Other than that and the fact it keeps sleep at bay, the biggest drawback to bed writing is that it isn't on paper or computer. Its output must be stored in one's mind -- a process that's iffy at best. (Oy, how many times I've wished there was some device I could just clamp comfortably onto my skull, like an electronic, thought-transcribing yarmulke, and transfer these words and ideas directly onto my computer! It's a little maddening when a whole section writes itself out in my mind and I can only hope it will be there the next day!)
Friday, November 12, 2010
Pay attention. The post title does not read "bed wetting" or "bad writing." ;-) Now that we've cleared that up . . .
Bed writing is how I often come up with titles, character names, development of and solutions to plot points, and entire paragraphs and sections. It isn't something that happens while I'm sleeping (that would be dream writing) and it isn't something that happens while I'm awake and alert (that would be normal writing). Bed writing happens when I'm tired and want to sleep but can't sleep. It's tied to the insomnia that's plagued me for years (and, since I don't trust drugs and don't have health insurance, will probably continue to plague me).
Last night, as I lay awake and sandwiched between JLA and Luna, and Cody was on the floor passing gas . . .
Okay, wait. Let me clear up this scenario, because right now it sounds like a Roman orgy. JLA is my SO, Luna is a sleek little terrier-lab mix rescue dog, and Cody is a not-so-sleek, dumber-than-dirt, shepherd-something mix rescue dog. (Maybe pit bull, but you'd never know it considering what a wussy sweetheart he is.)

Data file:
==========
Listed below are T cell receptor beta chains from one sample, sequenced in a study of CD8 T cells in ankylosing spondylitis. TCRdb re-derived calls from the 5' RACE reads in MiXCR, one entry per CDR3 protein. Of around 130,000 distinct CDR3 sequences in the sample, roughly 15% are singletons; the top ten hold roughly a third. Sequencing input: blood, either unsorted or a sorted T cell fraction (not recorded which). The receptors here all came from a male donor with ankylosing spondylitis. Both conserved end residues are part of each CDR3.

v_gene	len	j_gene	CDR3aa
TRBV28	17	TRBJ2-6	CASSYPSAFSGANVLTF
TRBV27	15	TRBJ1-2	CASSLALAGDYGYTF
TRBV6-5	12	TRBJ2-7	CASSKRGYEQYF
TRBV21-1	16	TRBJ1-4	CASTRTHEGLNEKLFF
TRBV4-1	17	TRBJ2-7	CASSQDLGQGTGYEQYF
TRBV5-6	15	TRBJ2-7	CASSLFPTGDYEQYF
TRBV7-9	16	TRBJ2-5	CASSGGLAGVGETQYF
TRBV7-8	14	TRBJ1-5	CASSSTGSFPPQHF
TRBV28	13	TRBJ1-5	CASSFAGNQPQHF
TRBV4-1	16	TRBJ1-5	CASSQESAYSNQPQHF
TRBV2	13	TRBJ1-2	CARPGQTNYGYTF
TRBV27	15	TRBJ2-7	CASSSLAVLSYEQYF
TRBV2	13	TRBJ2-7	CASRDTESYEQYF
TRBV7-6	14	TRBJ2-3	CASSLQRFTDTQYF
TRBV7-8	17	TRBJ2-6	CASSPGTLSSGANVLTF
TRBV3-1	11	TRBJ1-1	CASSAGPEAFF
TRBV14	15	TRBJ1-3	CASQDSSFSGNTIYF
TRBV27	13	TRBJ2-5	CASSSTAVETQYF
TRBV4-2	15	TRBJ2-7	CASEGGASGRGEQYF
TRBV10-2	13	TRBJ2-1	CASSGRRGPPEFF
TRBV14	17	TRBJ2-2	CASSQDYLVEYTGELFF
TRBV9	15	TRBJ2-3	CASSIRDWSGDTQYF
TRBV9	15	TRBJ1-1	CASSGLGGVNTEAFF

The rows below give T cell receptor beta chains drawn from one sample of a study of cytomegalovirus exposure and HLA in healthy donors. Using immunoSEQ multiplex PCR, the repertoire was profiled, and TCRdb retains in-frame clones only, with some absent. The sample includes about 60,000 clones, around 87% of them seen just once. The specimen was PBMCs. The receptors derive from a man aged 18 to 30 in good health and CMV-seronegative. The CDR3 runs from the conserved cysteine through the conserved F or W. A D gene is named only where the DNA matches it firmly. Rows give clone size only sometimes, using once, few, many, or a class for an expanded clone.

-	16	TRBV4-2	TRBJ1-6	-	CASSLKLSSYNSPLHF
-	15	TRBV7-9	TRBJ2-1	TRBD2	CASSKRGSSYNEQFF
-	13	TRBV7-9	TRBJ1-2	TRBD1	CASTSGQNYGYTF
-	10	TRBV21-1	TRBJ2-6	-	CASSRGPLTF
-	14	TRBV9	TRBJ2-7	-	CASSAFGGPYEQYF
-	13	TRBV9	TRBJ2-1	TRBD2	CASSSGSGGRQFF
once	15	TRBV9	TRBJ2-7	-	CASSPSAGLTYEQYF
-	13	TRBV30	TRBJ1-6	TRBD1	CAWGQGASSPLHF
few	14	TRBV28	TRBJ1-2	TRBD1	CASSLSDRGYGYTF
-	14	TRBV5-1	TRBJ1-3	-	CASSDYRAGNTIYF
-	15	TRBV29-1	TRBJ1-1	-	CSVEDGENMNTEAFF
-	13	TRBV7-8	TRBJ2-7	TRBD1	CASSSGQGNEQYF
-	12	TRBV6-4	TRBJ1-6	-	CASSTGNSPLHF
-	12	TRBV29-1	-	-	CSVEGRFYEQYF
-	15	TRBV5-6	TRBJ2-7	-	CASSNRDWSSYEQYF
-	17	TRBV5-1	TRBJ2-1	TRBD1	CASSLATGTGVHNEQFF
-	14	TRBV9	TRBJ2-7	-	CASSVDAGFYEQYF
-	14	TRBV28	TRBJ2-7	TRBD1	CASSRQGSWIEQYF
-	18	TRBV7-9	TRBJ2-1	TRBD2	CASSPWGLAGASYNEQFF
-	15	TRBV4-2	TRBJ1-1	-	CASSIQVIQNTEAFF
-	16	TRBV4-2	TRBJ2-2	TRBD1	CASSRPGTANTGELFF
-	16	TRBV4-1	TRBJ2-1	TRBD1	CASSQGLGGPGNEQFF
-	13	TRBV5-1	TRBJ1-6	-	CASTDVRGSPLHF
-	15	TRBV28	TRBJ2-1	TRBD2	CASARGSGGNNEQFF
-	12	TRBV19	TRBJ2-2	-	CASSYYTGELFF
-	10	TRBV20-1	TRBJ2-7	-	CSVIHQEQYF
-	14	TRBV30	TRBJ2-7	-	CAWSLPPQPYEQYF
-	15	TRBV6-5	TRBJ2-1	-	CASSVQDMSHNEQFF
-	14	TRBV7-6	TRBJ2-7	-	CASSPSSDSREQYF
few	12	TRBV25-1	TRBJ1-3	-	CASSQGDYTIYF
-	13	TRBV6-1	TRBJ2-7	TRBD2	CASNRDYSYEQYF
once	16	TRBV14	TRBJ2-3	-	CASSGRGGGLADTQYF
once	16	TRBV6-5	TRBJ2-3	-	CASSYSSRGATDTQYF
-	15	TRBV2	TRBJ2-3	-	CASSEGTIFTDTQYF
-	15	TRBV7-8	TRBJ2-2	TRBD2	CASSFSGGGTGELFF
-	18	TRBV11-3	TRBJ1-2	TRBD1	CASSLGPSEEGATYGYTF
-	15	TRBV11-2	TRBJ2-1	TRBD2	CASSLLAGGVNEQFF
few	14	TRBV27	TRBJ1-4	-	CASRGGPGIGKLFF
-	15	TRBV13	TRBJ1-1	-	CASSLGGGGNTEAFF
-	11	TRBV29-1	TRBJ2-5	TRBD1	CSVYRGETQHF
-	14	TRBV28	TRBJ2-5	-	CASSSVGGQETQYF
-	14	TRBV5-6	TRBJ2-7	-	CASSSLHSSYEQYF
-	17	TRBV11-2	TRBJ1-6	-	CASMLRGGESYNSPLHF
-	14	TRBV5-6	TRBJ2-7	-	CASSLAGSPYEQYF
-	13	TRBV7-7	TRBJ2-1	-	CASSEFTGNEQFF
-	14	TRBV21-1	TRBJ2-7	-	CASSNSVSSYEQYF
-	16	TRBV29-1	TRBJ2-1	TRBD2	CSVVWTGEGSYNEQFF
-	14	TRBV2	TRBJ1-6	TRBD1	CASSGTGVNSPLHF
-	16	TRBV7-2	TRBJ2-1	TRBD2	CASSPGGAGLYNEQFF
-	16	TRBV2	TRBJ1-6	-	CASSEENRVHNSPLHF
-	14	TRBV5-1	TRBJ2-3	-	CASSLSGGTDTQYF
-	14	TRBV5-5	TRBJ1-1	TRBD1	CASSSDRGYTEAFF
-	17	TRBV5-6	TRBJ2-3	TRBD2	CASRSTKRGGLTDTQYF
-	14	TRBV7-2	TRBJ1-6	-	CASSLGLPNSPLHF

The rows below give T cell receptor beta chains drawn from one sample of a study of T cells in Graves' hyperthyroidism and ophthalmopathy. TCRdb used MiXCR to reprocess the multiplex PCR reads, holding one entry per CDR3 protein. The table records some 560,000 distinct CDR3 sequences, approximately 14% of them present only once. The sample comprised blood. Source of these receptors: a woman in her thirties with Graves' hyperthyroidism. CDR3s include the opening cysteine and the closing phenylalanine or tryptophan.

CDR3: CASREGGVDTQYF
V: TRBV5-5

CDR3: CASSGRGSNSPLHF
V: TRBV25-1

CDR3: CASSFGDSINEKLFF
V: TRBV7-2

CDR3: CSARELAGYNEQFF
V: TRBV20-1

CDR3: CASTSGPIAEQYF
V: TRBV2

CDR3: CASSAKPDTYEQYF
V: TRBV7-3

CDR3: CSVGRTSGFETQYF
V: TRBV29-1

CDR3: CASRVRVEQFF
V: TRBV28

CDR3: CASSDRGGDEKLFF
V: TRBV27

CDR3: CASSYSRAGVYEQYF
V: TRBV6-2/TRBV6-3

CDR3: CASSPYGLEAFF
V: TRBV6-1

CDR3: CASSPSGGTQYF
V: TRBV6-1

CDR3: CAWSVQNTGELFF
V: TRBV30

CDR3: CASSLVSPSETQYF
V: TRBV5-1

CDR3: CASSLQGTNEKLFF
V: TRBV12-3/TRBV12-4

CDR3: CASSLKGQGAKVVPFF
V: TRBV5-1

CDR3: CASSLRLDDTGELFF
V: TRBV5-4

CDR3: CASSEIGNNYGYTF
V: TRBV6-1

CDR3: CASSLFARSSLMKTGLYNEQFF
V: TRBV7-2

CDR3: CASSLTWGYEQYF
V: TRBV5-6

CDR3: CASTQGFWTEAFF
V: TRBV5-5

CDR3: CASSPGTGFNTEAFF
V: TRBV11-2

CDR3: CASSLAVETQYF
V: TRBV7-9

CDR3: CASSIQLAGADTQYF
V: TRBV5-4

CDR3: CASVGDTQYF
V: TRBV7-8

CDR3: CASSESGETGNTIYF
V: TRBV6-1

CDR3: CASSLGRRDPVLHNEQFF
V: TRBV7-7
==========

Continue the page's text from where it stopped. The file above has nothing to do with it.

So anyway, they were all asleep. I wasn't. My mind was churning. I don't know if this mental restlessness is the cause or result of my insomnia but suspect it's both. I'd been stressing a little over how to end my WIP, Visible Friend, because it's a strange story about a recovering heroin addict, the pitfalls he encounters, and his often unwanted companion. The HFN was there, but something was missing. The missing something came to me between rounds of wriggling from my right side onto my left side and back again in a futile attempt to get comfortable. I expanded and typed it out today, and like it very much.
Bed writing has also led to character names and a core idea for my next story. Maybe the title will come to me tonight.
This isn't any kind of technique. It can't be taught. I haven't cultivated bed writing; it just happens. It also has a tendency to interfere with my paltry attempts at working from an outline. Sometimes, in fact, it destroys those attempts.
So what's the point of this post? Only this: if you ever doubted that writers are weird creatures, doubt no more.